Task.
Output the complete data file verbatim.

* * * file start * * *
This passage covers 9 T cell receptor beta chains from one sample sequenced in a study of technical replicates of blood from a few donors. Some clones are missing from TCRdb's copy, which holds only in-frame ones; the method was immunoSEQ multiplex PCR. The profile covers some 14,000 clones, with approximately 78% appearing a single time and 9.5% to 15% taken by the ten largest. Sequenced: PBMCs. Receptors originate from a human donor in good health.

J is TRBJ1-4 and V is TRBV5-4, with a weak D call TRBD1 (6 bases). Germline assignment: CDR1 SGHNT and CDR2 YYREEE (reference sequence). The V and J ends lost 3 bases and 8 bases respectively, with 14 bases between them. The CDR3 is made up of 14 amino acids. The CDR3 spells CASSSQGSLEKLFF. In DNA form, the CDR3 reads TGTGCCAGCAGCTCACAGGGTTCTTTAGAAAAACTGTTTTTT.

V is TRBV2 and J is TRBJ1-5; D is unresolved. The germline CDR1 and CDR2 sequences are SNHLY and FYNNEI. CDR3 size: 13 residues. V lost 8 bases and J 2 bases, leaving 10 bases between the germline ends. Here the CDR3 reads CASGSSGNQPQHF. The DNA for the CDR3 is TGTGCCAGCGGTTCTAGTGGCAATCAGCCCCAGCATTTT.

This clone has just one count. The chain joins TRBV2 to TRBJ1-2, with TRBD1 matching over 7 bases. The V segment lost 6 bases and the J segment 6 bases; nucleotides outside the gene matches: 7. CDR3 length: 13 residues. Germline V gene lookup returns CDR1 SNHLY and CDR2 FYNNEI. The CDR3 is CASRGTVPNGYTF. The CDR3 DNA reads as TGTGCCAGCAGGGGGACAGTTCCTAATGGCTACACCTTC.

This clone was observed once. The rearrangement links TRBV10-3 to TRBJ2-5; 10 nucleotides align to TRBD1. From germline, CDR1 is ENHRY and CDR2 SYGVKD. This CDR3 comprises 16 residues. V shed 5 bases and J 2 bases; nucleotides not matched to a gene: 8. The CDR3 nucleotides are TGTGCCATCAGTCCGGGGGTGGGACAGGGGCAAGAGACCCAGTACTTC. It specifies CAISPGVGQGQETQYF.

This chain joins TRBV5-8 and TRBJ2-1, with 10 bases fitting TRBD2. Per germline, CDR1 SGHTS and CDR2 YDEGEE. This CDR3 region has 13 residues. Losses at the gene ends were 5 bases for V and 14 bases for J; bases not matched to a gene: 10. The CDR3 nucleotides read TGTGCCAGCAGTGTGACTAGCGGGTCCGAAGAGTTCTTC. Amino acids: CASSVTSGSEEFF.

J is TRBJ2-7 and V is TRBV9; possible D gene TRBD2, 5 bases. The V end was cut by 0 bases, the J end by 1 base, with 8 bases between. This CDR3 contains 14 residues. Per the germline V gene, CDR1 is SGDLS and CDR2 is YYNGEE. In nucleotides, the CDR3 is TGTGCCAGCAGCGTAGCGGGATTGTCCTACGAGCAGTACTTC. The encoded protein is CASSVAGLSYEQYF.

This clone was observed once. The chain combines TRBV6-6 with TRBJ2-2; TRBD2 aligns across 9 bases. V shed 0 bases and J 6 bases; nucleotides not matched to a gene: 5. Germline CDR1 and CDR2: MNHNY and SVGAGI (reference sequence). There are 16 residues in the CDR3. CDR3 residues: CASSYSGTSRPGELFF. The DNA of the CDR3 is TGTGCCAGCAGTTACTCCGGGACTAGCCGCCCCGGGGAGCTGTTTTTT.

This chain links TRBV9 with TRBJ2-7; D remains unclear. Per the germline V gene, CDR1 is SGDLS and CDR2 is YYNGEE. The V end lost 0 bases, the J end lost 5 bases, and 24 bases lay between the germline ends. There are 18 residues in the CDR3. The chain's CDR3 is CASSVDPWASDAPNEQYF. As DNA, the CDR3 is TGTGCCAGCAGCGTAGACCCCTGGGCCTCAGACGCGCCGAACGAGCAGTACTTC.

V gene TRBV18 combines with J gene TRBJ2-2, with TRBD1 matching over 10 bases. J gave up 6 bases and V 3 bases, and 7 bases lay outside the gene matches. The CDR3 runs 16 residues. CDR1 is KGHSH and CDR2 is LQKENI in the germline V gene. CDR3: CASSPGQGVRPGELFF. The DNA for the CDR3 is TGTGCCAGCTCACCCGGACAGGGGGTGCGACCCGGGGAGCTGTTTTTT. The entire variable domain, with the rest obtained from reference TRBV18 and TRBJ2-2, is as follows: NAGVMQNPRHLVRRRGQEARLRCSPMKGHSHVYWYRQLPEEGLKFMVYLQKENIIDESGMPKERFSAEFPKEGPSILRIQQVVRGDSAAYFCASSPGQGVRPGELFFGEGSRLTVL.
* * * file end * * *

This passage covers 9 T cell receptor beta chains from one sample sequenced in a study of technical replicates of blood from a few donors. Some clones are missing from TCRdb's copy, which holds only in-frame ones; the method was immunoSEQ multiplex PCR. The profile covers some 14,000 clones, with approximately 78% appearing a single time and 9.5% to 15% taken by the ten largest. Sequenced: PBMCs. Receptors originate from a human donor in good health.

J is TRBJ1-4 and V is TRBV5-4, with a weak D call TRBD1 (6 bases). Germline assignment: CDR1 SGHNT and CDR2 YYREEE (reference sequence). The V and J ends lost 3 bases and 8 bases respectively, with 14 bases between them. The CDR3 is made up of 14 amino acids. The CDR3 spells CASSSQGSLEKLFF. In DNA form, the CDR3 reads TGTGCCAGCAGCTCACAGGGTTCTTTAGAAAAACTGTTTTTT.

V is TRBV2 and J is TRBJ1-5; D is unresolved. The germline CDR1 and CDR2 sequences are SNHLY and FYNNEI. CDR3 size: 13 residues. V lost 8 bases and J 2 bases, leaving 10 bases between the germline ends. Here the CDR3 reads CASGSSGNQPQHF. The DNA for the CDR3 is TGTGCCAGCGGTTCTAGTGGCAATCAGCCCCAGCATTTT.

This clone has just one count. The chain joins TRBV2 to TRBJ1-2, with TRBD1 matching over 7 bases. The V segment lost 6 bases and the J segment 6 bases; nucleotides outside the gene matches: 7. CDR3 length: 13 residues. Germline V gene lookup returns CDR1 SNHLY and CDR2 FYNNEI. The CDR3 is CASRGTVPNGYTF. The CDR3 DNA reads as TGTGCCAGCAGGGGGACAGTTCCTAATGGCTACACCTTC.

This clone was observed once. The rearrangement links TRBV10-3 to TRBJ2-5; 10 nucleotides align to TRBD1. From germline, CDR1 is ENHRY and CDR2 SYGVKD. This CDR3 comprises 16 residues. V shed 5 bases and J 2 bases; nucleotides not matched to a gene: 8. The CDR3 nucleotides are TGTGCCATCAGTCCGGGGGTGGGACAGGGGCAAGAGACCCAGTACTTC. It specifies CAISPGVGQGQETQYF.

This chain joins TRBV5-8 and TRBJ2-1, with 10 bases fitting TRBD2. Per germline, CDR1 SGHTS and CDR2 YDEGEE. This CDR3 region has 13 residues. Losses at the gene ends were 5 bases for V and 14 bases for J; bases not matched to a gene: 10. The CDR3 nucleotides read TGTGCCAGCAGTGTGACTAGCGGGTCCGAAGAGTTCTTC. Amino acids: CASSVTSGSEEFF.

J is TRBJ2-7 and V is TRBV9; possible D gene TRBD2, 5 bases. The V end was cut by 0 bases, the J end by 1 base, with 8 bases between. This CDR3 contains 14 residues. Per the germline V gene, CDR1 is SGDLS and CDR2 is YYNGEE. In nucleotides, the CDR3 is TGTGCCAGCAGCGTAGCGGGATTGTCCTACGAGCAGTACTTC. The encoded protein is CASSVAGLSYEQYF.

This clone was observed once. The chain combines TRBV6-6 with TRBJ2-2; TRBD2 aligns across 9 bases. V shed 0 bases and J 6 bases; nucleotides not matched to a gene: 5. Germline CDR1 and CDR2: MNHNY and SVGAGI (reference sequence). There are 16 residues in the CDR3. CDR3 residues: CASSYSGTSRPGELFF. The DNA of the CDR3 is TGTGCCAGCAGTTACTCCGGGACTAGCCGCCCCGGGGAGCTGTTTTTT.

This chain links TRBV9 with TRBJ2-7; D remains unclear. Per the germline V gene, CDR1 is SGDLS and CDR2 is YYNGEE. The V end lost 0 bases, the J end lost 5 bases, and 24 bases lay between the germline ends. There are 18 residues in the CDR3. The chain's CDR3 is CASSVDPWASDAPNEQYF. As DNA, the CDR3 is TGTGCCAGCAGCGTAGACCCCTGGGCCTCAGACGCGCCGAACGAGCAGTACTTC.

V gene TRBV18 combines with J gene TRBJ2-2, with TRBD1 matching over 10 bases. J gave up 6 bases and V 3 bases, and 7 bases lay outside the gene matches. The CDR3 runs 16 residues. CDR1 is KGHSH and CDR2 is LQKENI in the germline V gene. CDR3: CASSPGQGVRPGELFF. The DNA for the CDR3 is TGTGCCAGCTCACCCGGACAGGGGGTGCGACCCGGGGAGCTGTTTTTT. The entire variable domain, with the rest obtained from reference TRBV18 and TRBJ2-2, is as follows: NAGVMQNPRHLVRRRGQEARLRCSPMKGHSHVYWYRQLPEEGLKFMVYLQKENIIDESGMPKERFSAEFPKEGPSILRIQQVVRGDSAAYFCASSPGQGVRPGELFFGEGSRLTVL.